These articles are published in the Slough Town FC programme. The Rebels play in the National League South in a swanky new ground. I’ve been supporting Slough since the beginning of time despite now living in Brighton.

Thursday, August 03, 2006

More Mascots Please

Published in the programme Slough v Staines Town Ryman Premier 11th October 2005

It’s not rocket science, but sometimes it’s worth pointing out the bleedin’ obvious: for most football clubs to thrive and prosper they have to be part of their community. While we have one hand seriously tied behind our back by not playing in Slough, there’s plenty the club and the fans can do to get more people through the turnstiles.

After disappointing crowds at the beginning of the season and complaints about no atmosphere (I won’t bore everyone with the ‘covered ends behind the goals please’ argument) the Oxford City FA Cup game was a great example of when the club got it right.

We had the Slough Juniors sponsored by the Trust in their snazzy Rebel kits, and staff from Barclays as guests who had sponsored the game.

But best for me, one of my nephews, Tyler was mascot for the day.

This meant that ten members of my family (eleven if you count the three month old baby in my girlfriend's belly) came to the game, including my dad who hasn’t been to a football match since he took me to my first ever game – Slough Youth v Liverpool Youth in the seventies when eight thousand somehow squeezed into Wexham Park.

He hates crowds which is probably why he drinks in the Alpha Arms, small enough to be your living room (and, well, it is his living room quite a lot of the time). I told him not to worry, that overcrowding hasn’t really been a problem this season.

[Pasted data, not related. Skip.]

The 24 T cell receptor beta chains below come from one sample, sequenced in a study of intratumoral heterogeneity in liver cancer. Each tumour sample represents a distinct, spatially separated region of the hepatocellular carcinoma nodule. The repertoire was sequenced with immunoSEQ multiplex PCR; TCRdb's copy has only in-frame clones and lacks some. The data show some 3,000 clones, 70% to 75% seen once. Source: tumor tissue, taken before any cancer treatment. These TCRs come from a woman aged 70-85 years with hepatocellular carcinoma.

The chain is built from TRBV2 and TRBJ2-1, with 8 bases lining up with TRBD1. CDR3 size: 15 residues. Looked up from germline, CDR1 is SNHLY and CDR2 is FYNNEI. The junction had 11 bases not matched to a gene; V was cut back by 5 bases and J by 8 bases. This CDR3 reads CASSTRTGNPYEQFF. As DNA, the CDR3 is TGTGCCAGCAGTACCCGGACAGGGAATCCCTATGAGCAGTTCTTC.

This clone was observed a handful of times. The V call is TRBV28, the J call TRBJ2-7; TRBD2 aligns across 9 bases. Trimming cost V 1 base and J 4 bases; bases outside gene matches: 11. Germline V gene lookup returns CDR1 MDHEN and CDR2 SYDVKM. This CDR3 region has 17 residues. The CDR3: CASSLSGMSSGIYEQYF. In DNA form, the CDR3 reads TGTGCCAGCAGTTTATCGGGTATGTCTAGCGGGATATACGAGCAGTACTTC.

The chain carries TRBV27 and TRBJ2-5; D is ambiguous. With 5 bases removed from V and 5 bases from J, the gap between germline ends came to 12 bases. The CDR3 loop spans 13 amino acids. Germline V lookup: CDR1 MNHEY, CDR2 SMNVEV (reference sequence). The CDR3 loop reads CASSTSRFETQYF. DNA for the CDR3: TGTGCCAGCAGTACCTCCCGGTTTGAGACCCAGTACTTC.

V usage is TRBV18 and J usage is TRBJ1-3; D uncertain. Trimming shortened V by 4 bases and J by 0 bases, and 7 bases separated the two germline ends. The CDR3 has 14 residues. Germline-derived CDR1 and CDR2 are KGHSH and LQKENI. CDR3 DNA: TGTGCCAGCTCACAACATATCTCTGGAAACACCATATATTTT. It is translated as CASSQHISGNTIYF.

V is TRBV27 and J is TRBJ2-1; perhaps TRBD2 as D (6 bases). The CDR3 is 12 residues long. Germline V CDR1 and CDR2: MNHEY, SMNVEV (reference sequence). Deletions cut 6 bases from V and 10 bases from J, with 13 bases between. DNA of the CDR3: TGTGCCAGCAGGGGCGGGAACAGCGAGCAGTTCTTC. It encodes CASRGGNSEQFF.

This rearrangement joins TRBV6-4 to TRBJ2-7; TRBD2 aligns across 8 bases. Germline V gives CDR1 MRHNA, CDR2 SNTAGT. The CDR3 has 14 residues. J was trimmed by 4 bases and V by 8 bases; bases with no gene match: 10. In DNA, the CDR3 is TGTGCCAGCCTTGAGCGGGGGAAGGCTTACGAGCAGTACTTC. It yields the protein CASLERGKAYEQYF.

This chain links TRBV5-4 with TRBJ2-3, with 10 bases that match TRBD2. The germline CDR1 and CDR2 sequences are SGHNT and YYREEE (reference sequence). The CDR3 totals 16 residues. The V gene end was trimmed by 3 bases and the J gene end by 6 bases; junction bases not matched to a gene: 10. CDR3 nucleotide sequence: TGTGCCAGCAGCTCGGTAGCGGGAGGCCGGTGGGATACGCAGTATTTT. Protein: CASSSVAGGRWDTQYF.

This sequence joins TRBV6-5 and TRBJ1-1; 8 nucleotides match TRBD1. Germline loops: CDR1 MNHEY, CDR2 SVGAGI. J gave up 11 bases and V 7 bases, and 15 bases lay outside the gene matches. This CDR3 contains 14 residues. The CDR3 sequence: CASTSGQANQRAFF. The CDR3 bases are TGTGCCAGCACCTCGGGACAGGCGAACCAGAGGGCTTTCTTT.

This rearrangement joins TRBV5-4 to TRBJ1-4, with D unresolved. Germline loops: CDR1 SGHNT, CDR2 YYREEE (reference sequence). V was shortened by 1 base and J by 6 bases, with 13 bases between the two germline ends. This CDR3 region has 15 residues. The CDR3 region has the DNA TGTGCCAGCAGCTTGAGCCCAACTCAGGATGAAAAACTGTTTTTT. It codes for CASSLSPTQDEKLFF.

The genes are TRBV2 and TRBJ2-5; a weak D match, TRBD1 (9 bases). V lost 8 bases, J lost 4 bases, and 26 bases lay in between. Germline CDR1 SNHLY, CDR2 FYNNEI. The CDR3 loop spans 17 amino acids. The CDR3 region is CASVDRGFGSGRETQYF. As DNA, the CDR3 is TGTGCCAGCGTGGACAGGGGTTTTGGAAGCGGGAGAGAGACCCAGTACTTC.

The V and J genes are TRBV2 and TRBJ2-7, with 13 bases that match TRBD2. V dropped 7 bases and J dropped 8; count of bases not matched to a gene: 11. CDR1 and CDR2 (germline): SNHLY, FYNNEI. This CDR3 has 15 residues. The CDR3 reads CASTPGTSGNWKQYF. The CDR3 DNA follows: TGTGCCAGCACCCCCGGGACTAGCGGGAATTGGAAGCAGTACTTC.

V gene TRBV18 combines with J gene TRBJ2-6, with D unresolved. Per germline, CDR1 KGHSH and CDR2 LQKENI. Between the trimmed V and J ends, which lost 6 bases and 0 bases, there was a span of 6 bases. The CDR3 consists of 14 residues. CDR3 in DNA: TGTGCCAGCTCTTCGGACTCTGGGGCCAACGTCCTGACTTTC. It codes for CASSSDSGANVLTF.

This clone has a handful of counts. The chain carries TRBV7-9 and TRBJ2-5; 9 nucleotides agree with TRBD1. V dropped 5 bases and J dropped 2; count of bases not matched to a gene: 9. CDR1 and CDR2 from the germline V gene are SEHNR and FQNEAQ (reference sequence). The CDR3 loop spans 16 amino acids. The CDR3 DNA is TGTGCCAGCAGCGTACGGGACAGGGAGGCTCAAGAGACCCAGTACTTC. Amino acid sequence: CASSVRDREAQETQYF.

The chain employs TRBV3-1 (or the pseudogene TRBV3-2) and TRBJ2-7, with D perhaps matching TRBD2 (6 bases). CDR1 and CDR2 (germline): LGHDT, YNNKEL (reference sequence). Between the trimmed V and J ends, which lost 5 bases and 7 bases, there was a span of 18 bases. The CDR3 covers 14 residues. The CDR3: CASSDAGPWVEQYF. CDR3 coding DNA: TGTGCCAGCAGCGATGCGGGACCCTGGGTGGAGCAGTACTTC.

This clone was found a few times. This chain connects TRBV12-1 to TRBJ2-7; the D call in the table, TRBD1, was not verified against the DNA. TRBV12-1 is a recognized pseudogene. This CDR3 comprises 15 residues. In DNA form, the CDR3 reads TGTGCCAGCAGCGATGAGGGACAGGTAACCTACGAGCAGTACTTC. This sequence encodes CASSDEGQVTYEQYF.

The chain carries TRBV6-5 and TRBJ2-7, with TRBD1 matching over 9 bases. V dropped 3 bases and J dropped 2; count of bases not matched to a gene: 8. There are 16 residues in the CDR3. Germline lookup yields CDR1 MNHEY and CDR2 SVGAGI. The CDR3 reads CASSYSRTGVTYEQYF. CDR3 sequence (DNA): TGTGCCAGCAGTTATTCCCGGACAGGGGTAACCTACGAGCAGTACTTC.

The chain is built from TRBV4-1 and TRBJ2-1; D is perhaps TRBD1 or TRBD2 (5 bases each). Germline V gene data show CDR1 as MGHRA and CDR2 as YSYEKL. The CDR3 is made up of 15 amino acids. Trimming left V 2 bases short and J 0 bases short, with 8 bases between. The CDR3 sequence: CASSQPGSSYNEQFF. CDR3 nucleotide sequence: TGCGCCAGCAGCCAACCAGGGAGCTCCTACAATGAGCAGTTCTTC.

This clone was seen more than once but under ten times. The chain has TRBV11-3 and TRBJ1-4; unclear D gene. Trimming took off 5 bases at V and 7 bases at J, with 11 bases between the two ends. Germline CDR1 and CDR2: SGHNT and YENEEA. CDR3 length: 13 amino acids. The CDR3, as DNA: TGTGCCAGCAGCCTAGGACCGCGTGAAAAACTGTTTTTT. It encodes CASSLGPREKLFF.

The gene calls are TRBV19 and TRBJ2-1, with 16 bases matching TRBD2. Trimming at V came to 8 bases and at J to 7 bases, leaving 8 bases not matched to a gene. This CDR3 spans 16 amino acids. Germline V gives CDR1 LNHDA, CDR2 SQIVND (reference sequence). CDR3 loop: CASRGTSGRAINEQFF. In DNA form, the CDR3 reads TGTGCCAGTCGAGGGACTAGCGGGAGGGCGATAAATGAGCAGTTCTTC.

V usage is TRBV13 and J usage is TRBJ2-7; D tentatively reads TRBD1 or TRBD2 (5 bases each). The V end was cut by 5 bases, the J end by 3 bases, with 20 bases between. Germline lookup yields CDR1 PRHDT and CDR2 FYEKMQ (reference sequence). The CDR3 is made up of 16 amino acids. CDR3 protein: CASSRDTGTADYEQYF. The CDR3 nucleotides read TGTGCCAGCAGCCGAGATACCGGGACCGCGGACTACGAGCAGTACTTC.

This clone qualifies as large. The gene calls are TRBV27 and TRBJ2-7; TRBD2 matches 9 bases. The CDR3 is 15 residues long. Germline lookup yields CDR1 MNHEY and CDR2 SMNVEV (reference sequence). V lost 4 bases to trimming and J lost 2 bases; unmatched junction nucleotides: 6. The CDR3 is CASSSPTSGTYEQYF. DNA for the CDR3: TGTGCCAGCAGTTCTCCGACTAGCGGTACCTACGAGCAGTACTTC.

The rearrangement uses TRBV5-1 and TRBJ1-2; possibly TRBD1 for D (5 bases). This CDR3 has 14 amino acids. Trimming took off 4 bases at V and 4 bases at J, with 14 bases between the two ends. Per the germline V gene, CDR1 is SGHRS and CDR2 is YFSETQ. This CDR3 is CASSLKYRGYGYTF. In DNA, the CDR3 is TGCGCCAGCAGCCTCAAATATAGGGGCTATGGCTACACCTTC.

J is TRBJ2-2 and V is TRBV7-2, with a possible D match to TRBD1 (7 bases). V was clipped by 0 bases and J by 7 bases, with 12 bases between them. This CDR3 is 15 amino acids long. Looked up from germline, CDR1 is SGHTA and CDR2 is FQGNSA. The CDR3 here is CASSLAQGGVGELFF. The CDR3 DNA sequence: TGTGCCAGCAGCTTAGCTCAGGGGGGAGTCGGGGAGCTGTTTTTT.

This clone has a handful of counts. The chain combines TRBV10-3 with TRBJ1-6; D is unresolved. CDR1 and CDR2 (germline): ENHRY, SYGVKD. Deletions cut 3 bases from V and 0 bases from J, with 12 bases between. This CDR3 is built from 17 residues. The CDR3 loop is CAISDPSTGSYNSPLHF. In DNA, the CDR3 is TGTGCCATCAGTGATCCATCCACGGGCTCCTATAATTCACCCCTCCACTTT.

My brother’s wife was worried about their four year running round, but we persuaded her to come along, pointing out that a pack of small children running up and down behind the goal was obligatory. Now he wants to be a mascot, and told my mum proudly “I know I’m only little, but I went to a football match.”

For £50 Tyler got free entrance, a Slough top, and three others got in free (although my cousin Mark did complain that the £50 he had to hand over on the gate for sponsoring Tyler wasn’t exactly getting in free for him!)

My brother paid for everyone else - £30 which he said was well cheap, compared to the four Fulham season tickets he has for him and three of his sons.

Even though he looked a bit shell shocked Tyler loved it and wants to do it again, and for his birthday will be getting the DVD of the game with his name being announced and him shaking hands with the captins and the officials. Four of us could have drunk in the directors bar afterwards, but that would have been a bit unfair, on the rest of the family waiting outside!

There should be a mascot for every game. One Rebel came up with the great idea of having a lucky dip draw at schools where the winner gets to be the mascot. We wouldn’t get the £50 but we’d get more people through the gate, people who wouldn’t normally come.

Slough is just another small community club which relies on its supporters to do a lot of the work themselves, but we should all help to sell its strengths. One mate who is a season ticket holder at Reading and comes to our bigger games, brings his two young daughters but would never take them to Reading. He told me “there was a lot to be said for non league football”.

To be fair a lot of our supporters do put a lot of voluntary hours keeping the club and the trust going, but if we want to see bigger crowds then we all have to do our bit. The least we can do is take a few posters of forthcoming matches and stick them up in our local pubs and shops. I’d also say to join the Trust. Then have a think about that football mad young relative who swears allegiance to a premiership club but probably would love to run out on any football pitch in front of a crowd. You could also take the more drastic of increasing our gates, by doing like I have, and getting your girlfriends and wives pregnant!